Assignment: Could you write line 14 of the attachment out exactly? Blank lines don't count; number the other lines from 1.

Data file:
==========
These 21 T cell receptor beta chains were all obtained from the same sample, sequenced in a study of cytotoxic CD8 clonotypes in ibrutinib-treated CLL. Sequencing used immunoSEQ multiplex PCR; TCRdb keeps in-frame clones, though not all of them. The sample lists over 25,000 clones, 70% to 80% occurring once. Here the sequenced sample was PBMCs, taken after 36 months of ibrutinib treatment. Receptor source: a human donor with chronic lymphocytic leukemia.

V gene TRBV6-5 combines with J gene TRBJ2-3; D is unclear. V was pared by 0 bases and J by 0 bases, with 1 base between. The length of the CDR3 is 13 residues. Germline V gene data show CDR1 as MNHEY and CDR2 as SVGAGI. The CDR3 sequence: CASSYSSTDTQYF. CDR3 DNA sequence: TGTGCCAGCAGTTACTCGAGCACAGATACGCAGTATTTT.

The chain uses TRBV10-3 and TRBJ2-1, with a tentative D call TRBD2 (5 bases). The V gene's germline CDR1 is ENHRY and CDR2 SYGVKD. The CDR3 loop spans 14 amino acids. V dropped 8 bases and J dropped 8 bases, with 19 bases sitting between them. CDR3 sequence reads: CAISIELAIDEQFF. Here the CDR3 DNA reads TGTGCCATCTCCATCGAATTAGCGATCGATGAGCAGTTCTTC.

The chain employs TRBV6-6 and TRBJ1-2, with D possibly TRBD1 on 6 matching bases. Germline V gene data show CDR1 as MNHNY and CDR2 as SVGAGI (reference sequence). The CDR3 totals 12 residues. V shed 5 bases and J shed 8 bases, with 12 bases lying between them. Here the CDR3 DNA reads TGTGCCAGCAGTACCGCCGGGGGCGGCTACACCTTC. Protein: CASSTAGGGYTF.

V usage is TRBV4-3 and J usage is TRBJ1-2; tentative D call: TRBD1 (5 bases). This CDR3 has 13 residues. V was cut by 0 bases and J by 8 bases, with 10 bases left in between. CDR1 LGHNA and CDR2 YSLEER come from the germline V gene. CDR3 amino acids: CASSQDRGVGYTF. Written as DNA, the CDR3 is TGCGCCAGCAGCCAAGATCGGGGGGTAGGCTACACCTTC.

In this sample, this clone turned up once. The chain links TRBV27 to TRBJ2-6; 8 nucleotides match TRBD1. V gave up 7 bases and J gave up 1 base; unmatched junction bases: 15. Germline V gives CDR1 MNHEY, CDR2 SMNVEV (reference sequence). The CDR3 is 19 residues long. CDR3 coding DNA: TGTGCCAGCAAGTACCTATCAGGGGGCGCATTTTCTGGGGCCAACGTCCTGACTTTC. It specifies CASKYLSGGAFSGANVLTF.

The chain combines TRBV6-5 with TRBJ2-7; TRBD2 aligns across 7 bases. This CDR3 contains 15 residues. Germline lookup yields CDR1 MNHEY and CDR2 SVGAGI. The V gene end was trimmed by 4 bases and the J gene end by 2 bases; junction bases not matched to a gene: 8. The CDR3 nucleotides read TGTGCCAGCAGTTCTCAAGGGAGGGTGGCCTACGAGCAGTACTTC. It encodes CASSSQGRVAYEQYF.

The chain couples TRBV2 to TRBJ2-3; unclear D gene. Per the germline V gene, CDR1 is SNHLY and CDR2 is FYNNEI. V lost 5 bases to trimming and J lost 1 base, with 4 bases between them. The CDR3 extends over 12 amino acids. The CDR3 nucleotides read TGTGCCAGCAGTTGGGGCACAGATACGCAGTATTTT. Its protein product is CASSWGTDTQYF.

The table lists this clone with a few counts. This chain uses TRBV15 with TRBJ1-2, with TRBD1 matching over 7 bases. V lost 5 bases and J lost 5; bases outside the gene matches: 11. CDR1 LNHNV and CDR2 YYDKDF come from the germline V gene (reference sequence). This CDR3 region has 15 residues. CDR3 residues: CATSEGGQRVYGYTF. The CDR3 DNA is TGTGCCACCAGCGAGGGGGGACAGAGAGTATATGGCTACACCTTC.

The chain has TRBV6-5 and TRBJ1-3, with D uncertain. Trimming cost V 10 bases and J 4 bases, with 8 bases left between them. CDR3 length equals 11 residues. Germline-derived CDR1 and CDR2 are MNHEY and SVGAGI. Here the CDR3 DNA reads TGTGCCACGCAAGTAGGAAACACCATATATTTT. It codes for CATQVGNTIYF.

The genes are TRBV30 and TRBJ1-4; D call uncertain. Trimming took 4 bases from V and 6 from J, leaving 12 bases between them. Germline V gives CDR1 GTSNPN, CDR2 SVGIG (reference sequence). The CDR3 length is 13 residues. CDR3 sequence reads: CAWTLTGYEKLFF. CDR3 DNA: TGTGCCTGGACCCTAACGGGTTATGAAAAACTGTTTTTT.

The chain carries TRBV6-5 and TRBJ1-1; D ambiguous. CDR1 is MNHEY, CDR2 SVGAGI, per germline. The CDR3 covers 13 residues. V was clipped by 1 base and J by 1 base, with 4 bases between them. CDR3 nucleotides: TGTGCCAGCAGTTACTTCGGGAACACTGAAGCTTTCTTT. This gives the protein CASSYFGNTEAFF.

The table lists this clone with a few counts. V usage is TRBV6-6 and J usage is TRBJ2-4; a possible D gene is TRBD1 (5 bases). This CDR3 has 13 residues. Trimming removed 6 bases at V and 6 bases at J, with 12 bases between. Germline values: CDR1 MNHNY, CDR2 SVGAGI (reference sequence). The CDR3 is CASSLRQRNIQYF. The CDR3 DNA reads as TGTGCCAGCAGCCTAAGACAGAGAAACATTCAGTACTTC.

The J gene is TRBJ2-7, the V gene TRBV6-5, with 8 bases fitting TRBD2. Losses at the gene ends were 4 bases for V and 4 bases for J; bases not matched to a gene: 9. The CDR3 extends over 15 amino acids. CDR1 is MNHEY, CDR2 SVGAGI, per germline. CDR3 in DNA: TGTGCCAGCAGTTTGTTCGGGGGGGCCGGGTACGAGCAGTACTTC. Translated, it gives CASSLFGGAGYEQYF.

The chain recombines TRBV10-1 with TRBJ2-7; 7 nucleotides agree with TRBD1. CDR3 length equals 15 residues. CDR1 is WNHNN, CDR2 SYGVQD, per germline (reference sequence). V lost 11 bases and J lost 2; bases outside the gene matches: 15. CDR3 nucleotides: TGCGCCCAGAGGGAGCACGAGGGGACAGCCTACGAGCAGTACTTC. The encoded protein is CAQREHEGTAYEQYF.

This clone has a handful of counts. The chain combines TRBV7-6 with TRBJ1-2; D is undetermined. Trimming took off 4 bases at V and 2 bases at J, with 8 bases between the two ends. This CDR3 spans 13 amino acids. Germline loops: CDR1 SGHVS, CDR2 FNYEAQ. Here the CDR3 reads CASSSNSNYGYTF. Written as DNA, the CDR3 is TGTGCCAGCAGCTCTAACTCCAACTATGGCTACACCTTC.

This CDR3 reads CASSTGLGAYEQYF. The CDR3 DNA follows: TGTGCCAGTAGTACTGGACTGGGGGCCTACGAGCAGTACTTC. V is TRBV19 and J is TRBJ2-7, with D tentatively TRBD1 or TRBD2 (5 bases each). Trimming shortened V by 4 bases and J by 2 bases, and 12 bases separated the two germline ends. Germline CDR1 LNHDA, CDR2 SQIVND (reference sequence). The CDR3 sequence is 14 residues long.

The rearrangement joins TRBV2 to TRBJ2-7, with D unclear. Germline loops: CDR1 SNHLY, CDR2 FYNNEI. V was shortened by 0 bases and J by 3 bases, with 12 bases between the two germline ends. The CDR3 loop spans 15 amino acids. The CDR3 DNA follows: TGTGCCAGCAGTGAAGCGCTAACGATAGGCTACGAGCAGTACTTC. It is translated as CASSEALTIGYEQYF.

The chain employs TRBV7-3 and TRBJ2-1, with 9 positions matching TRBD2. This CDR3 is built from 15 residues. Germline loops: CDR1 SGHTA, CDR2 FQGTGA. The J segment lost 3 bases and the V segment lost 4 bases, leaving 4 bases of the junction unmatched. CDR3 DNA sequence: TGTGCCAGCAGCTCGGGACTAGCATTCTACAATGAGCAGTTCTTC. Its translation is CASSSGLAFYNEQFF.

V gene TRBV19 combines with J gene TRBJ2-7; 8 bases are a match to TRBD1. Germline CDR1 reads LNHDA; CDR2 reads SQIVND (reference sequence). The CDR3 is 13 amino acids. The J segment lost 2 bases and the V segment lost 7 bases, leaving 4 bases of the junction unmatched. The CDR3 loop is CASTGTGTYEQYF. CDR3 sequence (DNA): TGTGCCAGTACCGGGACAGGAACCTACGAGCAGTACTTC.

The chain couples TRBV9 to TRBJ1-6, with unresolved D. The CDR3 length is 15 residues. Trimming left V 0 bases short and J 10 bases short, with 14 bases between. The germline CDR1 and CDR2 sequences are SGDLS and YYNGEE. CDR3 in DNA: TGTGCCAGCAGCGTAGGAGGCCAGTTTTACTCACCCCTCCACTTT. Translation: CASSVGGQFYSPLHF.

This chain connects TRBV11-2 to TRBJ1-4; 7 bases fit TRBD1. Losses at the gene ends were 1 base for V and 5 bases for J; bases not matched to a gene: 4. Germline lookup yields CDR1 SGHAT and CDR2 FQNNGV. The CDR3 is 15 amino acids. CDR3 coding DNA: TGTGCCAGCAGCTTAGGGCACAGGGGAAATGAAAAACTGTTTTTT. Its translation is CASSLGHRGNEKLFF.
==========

The J gene is TRBJ2-7, the V gene TRBV6-5, with 8 bases fitting TRBD2. Losses at the gene ends were 4 bases for V and 4 bases for J; bases not matched to a gene: 9. The CDR3 extends over 15 amino acids. CDR1 is MNHEY, CDR2 SVGAGI, per germline. CDR3 in DNA: TGTGCCAGCAGTTTGTTCGGGGGGGCCGGGTACGAGCAGTACTTC. Translated, it gives CASSLFGGAGYEQYF.